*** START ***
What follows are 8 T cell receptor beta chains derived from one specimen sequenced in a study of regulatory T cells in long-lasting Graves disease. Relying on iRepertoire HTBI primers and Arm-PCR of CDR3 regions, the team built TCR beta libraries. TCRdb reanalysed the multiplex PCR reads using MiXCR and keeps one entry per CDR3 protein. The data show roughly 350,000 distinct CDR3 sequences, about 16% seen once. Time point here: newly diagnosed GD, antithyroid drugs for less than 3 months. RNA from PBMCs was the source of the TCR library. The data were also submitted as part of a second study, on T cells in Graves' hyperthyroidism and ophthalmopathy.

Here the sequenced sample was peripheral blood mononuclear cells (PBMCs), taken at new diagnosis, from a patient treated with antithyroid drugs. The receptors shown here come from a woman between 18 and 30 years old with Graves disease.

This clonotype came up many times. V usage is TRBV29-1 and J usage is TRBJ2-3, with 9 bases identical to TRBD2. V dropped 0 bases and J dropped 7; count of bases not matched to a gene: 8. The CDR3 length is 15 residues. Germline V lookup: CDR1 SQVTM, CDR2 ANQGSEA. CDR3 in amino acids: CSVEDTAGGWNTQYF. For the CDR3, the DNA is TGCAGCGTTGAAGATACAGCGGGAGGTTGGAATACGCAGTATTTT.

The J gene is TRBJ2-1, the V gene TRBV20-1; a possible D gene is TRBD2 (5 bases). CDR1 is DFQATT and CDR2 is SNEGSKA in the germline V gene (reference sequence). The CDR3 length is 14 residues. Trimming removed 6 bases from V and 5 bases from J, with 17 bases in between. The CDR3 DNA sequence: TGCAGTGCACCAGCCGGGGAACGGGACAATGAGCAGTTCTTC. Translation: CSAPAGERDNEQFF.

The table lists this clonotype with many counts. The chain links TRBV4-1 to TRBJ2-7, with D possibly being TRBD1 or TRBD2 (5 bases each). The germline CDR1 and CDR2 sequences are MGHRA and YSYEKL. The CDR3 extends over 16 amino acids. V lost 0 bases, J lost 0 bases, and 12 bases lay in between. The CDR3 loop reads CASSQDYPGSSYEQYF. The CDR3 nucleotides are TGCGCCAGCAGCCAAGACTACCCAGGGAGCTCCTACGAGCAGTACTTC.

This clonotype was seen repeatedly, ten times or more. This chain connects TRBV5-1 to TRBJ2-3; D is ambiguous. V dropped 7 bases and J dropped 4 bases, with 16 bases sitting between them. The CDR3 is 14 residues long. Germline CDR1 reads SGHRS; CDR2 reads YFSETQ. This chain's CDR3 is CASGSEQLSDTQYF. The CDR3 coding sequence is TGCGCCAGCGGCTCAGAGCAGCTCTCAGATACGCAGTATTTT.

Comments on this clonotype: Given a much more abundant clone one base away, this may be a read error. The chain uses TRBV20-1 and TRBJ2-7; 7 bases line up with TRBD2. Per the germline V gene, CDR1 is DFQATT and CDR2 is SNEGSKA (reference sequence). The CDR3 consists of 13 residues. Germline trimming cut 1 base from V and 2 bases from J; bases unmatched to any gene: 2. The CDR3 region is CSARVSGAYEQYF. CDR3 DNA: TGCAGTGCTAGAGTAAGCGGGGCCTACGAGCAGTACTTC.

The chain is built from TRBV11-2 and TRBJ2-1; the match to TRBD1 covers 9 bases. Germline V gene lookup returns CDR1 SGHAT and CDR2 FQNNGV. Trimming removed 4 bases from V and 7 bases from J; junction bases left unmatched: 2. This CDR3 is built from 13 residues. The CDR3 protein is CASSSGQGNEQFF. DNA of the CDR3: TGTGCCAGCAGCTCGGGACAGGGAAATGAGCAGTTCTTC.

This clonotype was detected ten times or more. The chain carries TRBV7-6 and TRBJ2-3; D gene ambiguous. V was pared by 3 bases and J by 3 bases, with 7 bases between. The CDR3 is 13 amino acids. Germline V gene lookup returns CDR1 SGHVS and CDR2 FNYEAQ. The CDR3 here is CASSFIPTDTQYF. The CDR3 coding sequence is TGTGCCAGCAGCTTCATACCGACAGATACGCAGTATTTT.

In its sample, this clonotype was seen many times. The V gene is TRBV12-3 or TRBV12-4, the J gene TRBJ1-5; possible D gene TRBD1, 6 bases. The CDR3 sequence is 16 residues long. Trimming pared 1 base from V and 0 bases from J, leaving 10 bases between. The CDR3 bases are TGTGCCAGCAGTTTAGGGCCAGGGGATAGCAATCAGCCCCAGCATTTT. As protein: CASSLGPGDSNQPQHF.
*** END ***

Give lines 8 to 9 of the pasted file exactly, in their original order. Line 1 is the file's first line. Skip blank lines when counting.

The chain is built from TRBV11-2 and TRBJ2-1; the match to TRBD1 covers 9 bases. Germline V gene lookup returns CDR1 SGHAT and CDR2 FQNNGV. Trimming removed 4 bases from V and 7 bases from J; junction bases left unmatched: 2. This CDR3 is built from 13 residues. The CDR3 protein is CASSSGQGNEQFF. DNA of the CDR3: TGTGCCAGCAGCTCGGGACAGGGAAATGAGCAGTTCTTC.

This clonotype was detected ten times or more. The chain carries TRBV7-6 and TRBJ2-3; D gene ambiguous. V was pared by 3 bases and J by 3 bases, with 7 bases between. The CDR3 is 13 amino acids. Germline V gene lookup returns CDR1 SGHVS and CDR2 FNYEAQ. The CDR3 here is CASSFIPTDTQYF. The CDR3 coding sequence is TGTGCCAGCAGCTTCATACCGACAGATACGCAGTATTTT.